Campaigns were begun to address these problems then, yet they continue to plague us today. Consider this statistic: in 2015 the poorest white families in the U.S. had twice the wealth of the poorest black, Hispanic and Native American Families.
The debate about financing reform and, more importantly, equity, must become the “race to the moon” of our time.
We must fund it, staff it and start first with a launching platform of unconditional care, hope, equality, respect, participation and a realization that it serves us all to have a country built on safe, thriving families, neighborhoods, communities and tribes.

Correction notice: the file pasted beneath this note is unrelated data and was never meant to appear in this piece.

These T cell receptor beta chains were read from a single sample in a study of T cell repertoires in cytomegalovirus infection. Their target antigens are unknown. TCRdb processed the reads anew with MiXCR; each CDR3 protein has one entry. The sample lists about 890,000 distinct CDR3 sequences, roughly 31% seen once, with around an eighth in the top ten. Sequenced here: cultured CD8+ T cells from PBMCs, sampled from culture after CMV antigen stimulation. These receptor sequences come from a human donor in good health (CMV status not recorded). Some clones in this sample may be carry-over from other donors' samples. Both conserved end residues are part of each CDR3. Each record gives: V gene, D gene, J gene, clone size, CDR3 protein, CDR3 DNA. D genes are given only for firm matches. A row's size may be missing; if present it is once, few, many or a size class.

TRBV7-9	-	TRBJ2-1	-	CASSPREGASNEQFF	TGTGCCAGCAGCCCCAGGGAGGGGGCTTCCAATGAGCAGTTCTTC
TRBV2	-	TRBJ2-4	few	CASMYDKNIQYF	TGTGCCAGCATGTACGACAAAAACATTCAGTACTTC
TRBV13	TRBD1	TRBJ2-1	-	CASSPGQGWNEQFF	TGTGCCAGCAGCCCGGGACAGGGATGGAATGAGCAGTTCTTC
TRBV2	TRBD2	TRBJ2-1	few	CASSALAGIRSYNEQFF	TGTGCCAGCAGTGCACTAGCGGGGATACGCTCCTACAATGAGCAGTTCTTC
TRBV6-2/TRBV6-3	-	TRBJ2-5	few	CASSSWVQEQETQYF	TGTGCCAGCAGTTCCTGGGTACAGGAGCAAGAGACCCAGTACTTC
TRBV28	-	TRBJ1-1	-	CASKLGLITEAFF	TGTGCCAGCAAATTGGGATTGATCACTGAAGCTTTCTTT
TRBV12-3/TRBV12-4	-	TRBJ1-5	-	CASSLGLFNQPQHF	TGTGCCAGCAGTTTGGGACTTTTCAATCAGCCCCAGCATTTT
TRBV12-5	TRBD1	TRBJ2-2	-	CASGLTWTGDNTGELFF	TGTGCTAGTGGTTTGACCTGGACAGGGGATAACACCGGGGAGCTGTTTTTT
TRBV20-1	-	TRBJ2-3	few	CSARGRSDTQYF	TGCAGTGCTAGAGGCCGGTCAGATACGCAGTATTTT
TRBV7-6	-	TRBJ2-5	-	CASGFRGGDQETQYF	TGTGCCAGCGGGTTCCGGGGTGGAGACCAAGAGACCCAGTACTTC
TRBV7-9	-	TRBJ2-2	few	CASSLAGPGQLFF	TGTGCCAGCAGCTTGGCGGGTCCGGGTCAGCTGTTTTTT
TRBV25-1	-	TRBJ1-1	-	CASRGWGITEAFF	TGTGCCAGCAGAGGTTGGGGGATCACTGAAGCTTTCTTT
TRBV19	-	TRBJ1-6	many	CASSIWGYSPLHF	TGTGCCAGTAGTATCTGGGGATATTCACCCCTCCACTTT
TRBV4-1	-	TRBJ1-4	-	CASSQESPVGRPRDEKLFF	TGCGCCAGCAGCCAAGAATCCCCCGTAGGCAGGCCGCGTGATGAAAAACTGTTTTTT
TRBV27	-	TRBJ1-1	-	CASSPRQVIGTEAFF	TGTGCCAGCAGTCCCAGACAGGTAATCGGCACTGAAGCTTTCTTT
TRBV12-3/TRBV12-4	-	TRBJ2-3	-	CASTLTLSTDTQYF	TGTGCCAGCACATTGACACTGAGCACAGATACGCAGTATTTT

But we can’t fund a NASA-like endeavor the way we have historically funded child welfare. For if we do, we won’t make it out of the current atmosphere, and nowhere near the promise of the stars that comes with childhood.
Kevin A. Campbell is a internationally known youth permanency expert and the model author of Family Finding, a set of strategies used throughout the United States, Canada and Australia to create lifelong supports for children in foster care. Kevin is the co-founder of the National Institute for Permanent Family Connectedness hosted at the Seneca Family of Agencies in California.